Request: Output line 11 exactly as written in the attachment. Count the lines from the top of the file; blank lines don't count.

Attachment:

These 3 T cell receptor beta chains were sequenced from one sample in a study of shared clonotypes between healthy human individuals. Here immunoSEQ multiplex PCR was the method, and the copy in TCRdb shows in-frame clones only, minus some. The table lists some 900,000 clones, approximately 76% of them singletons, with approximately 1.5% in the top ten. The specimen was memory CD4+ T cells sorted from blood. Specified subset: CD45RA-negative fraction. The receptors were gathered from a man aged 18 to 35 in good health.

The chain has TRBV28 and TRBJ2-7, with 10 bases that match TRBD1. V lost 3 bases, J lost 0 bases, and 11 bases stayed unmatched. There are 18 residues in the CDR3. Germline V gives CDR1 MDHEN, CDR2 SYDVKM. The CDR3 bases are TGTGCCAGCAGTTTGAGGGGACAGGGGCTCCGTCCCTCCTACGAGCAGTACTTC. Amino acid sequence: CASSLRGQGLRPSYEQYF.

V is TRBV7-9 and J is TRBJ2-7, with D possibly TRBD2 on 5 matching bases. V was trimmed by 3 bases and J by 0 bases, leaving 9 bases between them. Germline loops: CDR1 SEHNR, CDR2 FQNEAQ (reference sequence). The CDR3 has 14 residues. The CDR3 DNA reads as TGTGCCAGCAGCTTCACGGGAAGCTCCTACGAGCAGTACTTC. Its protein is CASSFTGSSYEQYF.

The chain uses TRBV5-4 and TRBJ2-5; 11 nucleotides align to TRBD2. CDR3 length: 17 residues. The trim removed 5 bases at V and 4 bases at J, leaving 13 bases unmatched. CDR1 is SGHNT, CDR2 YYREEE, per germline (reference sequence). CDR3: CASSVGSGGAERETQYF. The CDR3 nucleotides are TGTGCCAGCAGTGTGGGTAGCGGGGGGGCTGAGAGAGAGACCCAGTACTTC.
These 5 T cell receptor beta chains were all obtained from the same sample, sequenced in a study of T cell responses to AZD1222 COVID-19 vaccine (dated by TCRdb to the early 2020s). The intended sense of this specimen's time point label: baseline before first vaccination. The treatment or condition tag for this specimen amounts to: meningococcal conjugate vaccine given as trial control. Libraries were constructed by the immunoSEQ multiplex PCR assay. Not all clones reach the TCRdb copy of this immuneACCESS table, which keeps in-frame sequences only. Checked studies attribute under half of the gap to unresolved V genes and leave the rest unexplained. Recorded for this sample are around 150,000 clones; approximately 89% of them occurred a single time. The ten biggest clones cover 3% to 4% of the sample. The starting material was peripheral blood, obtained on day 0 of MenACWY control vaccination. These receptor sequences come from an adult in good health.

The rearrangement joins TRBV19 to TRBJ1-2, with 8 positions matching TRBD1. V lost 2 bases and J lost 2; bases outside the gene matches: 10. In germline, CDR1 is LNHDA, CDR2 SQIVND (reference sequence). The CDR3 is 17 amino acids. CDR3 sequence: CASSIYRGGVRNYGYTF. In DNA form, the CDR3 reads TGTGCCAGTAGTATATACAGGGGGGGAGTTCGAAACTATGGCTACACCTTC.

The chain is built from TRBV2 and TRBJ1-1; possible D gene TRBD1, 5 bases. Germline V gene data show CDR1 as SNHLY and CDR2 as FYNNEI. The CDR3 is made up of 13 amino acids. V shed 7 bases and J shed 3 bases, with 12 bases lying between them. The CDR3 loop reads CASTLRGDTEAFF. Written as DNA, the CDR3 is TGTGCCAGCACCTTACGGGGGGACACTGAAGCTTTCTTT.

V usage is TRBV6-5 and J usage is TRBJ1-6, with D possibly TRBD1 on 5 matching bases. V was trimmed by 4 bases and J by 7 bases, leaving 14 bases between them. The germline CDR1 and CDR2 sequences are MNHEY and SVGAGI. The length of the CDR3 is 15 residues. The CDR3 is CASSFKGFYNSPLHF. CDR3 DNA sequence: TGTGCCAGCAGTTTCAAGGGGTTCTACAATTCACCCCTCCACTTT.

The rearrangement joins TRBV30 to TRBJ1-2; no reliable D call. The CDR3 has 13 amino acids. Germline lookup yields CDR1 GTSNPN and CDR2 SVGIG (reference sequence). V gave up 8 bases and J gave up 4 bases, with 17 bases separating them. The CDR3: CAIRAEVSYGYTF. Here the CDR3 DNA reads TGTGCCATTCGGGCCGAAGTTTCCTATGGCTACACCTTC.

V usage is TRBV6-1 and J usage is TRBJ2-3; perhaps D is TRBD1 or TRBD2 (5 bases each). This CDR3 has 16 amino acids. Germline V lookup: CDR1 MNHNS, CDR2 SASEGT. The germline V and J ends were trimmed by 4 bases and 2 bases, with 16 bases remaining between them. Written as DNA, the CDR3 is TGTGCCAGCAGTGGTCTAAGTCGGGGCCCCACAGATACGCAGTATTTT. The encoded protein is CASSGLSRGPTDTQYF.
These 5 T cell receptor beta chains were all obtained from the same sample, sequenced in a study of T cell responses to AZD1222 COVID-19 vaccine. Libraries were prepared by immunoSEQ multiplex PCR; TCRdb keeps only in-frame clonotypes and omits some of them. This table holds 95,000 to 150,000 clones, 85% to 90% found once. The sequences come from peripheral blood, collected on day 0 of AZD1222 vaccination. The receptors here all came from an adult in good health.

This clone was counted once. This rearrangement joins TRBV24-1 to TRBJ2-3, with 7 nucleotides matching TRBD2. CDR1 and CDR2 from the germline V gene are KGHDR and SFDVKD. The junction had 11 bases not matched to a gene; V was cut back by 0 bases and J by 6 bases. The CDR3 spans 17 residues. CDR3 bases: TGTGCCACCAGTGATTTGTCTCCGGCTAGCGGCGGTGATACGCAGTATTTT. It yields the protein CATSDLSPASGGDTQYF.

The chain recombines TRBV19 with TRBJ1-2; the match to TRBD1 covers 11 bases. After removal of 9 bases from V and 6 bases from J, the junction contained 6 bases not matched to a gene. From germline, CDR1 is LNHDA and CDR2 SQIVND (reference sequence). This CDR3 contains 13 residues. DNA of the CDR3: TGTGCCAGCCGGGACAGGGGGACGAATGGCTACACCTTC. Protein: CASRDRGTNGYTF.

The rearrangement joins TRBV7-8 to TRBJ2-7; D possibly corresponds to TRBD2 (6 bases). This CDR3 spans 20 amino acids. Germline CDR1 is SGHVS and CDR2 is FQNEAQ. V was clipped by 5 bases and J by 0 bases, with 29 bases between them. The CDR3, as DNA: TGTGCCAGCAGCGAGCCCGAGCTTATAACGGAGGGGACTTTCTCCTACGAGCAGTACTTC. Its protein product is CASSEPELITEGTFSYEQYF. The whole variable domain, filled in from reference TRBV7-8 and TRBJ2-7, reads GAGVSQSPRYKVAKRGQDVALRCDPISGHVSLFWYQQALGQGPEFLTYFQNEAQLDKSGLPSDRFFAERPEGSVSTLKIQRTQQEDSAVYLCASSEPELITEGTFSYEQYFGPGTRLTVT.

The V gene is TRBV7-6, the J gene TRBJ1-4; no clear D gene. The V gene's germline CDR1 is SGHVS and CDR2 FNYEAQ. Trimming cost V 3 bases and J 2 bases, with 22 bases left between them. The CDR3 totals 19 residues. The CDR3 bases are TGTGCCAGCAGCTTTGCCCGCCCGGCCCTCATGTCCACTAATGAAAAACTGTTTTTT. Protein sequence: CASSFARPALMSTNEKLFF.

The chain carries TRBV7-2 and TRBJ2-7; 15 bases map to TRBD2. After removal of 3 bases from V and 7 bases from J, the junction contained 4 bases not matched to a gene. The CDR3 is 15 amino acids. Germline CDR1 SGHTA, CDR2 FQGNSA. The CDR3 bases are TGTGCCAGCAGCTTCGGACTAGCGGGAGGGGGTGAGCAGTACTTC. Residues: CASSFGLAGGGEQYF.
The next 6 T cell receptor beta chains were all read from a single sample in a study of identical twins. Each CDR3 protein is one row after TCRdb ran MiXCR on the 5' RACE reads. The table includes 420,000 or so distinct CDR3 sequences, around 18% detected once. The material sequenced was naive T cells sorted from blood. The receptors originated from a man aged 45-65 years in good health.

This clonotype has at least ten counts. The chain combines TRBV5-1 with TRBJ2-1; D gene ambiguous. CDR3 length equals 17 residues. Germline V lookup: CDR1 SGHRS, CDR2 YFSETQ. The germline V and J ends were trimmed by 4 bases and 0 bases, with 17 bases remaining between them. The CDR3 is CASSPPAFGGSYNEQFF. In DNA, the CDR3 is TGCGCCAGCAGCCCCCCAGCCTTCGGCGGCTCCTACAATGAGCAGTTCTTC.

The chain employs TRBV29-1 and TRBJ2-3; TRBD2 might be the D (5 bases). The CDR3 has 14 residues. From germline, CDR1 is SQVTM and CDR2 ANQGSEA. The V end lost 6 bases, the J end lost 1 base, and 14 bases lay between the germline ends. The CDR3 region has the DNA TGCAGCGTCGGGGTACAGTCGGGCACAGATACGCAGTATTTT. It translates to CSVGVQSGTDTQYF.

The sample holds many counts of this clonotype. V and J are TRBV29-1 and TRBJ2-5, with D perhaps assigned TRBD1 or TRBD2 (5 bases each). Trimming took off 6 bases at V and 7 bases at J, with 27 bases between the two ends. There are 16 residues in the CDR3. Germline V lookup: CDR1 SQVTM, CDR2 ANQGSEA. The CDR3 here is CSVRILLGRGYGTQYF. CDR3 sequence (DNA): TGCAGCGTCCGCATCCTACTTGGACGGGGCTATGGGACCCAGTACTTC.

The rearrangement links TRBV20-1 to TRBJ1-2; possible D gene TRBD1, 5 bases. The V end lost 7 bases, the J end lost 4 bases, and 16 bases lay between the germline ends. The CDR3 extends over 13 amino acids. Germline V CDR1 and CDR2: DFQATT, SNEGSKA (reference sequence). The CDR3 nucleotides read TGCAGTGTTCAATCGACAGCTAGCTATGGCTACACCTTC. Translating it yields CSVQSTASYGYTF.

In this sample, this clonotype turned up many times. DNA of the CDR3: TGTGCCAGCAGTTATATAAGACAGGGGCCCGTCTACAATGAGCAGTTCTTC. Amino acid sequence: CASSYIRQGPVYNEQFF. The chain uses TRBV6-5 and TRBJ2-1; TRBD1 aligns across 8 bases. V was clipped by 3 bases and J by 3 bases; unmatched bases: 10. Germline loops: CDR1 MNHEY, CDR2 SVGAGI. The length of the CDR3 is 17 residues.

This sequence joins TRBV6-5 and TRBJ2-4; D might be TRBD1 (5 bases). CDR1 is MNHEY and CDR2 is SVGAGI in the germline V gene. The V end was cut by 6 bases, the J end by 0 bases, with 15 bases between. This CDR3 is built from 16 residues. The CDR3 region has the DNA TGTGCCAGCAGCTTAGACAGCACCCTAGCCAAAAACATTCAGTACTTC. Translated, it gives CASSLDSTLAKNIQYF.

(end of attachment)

These 5 T cell receptor beta chains were all obtained from the same sample, sequenced in a study of T cell responses to AZD1222 COVID-19 vaccine. Libraries were prepared by immunoSEQ multiplex PCR; TCRdb keeps only in-frame clonotypes and omits some of them. This table holds 95,000 to 150,000 clones, 85% to 90% found once. The sequences come from peripheral blood, collected on day 0 of AZD1222 vaccination. The receptors here all came from an adult in good health.